Radiologia Brasileira - Publicação Científica Oficial do Colégio Brasileiro de Radiologia

AMB - Associação Médica Brasileira CNA - Comissão Nacional de Acreditação
Idioma/Language: Português Inglês

Vol. 53 nº 3 - May / June  of 2020


Page(s) 7 to 7

Imaging evaluation of hallux valgus

Autho(rs): Clarissa Canella

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Texto em Português English Text

Hallux valgus is a common foot deformity, affecting approximately 36% of adults over the age of 65, mainly occurring among women(1,2). This condition is defined as medial deviation of the first metatarsal bone, lateral deviation of the hallux, and a prominent first metatarsal head. Hallux valgus can be caused by instability and insufficiency from the distal phalanx to the talonavicular joint, anywhere along the first ray(1,3). The most important static stabilizers on the medial side of the hallux are the articular capsule, collateral ligaments, and medial sesamoid ligament. Insufficiency in any one of those structures leads to the development of the deformity and is considered an essential initial lesion. Hallux valgus is associated with disabling sequelae, including nerve entrapment, intermetatarsal bursitis, cartilage damage, and articular degeneration. The condition has a multifactorial etiology, often being associated with occupational risks and the use of inappropriate shoes, as well as with predisposing (variant) anatomy and genetic factors.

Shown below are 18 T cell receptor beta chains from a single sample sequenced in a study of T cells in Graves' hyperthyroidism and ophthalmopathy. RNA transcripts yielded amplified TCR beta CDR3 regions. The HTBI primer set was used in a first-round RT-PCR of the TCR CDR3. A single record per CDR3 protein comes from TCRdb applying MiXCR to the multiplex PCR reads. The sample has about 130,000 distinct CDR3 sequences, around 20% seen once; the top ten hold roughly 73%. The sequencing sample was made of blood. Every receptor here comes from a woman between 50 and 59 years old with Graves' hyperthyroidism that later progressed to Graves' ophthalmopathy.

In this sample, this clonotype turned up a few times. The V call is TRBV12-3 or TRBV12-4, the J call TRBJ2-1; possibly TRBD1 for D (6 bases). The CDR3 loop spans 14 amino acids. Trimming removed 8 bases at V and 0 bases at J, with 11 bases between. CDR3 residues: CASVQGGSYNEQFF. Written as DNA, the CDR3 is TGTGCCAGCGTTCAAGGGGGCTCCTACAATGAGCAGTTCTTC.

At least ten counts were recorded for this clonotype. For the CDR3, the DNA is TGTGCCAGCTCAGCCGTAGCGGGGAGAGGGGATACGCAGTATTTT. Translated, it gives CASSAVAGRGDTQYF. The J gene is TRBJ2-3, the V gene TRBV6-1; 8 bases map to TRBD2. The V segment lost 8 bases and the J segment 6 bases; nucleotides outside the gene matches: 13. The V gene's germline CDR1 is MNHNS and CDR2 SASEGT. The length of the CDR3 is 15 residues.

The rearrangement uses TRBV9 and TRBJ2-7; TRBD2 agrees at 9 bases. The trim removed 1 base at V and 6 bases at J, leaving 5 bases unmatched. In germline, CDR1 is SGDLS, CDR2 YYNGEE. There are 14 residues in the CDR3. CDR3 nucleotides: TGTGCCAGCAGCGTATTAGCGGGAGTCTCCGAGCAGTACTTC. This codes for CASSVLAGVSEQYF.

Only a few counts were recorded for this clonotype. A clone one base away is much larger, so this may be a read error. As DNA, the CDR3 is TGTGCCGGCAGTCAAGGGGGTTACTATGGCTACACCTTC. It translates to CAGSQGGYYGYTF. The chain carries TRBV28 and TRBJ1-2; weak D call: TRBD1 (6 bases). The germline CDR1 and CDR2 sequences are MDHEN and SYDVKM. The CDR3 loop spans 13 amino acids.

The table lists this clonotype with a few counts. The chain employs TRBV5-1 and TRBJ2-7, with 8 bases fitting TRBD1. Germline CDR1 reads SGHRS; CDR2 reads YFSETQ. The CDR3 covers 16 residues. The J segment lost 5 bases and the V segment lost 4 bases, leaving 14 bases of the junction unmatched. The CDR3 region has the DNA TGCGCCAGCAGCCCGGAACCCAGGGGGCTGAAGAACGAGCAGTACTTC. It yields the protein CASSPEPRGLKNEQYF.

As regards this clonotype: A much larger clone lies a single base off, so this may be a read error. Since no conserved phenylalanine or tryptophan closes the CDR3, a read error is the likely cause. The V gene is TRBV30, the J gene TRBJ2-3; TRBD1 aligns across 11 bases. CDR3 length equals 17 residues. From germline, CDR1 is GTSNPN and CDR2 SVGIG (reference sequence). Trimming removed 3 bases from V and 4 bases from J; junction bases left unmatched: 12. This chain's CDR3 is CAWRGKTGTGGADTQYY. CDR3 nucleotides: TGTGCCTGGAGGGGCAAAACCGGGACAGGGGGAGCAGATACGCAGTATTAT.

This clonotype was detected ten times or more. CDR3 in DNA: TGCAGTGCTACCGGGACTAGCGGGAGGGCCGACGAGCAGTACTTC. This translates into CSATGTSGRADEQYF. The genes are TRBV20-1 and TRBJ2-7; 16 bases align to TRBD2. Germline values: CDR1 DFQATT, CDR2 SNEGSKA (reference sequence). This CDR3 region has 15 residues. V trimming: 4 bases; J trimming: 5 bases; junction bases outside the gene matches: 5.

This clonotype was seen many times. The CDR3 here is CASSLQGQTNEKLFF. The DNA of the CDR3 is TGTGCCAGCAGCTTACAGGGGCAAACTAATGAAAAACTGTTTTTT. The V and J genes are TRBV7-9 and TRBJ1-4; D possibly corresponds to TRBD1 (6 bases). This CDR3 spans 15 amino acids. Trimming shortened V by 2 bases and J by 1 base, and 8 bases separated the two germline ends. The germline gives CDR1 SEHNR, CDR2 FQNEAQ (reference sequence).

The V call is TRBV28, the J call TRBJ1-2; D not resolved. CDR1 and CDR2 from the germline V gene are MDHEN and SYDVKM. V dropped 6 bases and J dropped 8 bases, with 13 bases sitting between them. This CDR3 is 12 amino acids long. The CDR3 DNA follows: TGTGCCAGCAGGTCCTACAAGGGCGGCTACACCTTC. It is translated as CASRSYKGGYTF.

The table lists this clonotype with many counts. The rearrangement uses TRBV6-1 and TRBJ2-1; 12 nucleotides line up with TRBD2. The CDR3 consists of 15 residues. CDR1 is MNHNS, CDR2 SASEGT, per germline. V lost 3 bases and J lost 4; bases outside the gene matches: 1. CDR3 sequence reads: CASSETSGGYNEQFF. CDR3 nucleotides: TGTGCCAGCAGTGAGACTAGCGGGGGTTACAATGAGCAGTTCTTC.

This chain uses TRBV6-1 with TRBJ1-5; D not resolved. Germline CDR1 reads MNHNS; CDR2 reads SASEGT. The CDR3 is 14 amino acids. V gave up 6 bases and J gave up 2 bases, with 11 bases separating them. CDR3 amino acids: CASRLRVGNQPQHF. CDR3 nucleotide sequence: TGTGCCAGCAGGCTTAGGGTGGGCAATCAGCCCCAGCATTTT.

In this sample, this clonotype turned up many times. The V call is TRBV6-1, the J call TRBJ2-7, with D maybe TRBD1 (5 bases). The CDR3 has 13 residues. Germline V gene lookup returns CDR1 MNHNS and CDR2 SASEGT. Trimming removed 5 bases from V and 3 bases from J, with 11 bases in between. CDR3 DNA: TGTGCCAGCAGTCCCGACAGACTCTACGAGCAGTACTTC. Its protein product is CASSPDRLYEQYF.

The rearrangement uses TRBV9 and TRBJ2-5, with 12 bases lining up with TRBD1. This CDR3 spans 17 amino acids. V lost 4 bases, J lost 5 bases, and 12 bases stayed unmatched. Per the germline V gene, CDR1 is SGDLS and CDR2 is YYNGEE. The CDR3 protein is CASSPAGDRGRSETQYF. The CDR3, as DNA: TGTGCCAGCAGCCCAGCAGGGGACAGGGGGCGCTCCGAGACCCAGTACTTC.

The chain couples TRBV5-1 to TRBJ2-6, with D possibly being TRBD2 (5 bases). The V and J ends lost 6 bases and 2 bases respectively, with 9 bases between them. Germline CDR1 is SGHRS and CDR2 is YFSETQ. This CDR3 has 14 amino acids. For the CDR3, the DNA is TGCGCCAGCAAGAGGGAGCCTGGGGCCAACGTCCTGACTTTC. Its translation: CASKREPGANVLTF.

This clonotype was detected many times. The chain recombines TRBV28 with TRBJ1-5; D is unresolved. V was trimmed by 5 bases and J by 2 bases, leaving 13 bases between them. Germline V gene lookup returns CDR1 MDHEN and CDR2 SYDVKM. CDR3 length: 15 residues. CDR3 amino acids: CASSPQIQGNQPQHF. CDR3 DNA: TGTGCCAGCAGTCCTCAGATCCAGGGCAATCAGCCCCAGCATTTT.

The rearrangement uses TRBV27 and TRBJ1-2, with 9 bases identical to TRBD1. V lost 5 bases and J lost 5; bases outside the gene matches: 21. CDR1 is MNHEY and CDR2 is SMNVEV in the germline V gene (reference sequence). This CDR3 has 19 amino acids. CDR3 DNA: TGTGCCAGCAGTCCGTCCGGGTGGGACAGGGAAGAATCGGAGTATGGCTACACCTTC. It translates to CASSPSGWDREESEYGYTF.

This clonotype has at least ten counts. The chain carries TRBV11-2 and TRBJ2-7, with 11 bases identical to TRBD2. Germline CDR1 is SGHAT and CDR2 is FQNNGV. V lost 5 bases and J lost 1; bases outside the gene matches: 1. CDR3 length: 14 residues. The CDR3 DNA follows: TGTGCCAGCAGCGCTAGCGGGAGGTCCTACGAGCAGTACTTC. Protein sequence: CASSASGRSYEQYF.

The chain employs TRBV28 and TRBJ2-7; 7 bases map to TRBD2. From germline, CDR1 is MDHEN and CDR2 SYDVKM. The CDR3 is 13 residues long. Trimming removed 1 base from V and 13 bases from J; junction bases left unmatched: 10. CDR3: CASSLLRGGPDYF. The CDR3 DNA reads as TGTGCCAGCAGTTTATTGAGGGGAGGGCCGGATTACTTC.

Radiography is considered the gold-standard imaging modality for the evaluation of hallux valgus. Radiographic measurements are essential parameters for assessing the severity of hallux valgus. The parameters most commonly used in clinical practice are the hallux valgus angle (HVA) and the intermetatarsal angle (IMA), because they have been shown to assess the severity of hallux valgus and to correlate best with the magnitude of deformity. The HVA is defined as the angle formed by two lines: one running from the midpoint of the first metatarsal head to the base and another running from the midpoint of the first proximal phalanx head to the base. The IMA is defined as the angle formed by a line running from the midpoint of the first metatarsal head to the base and a line running from the midpoint of the second metatarsal head to the base.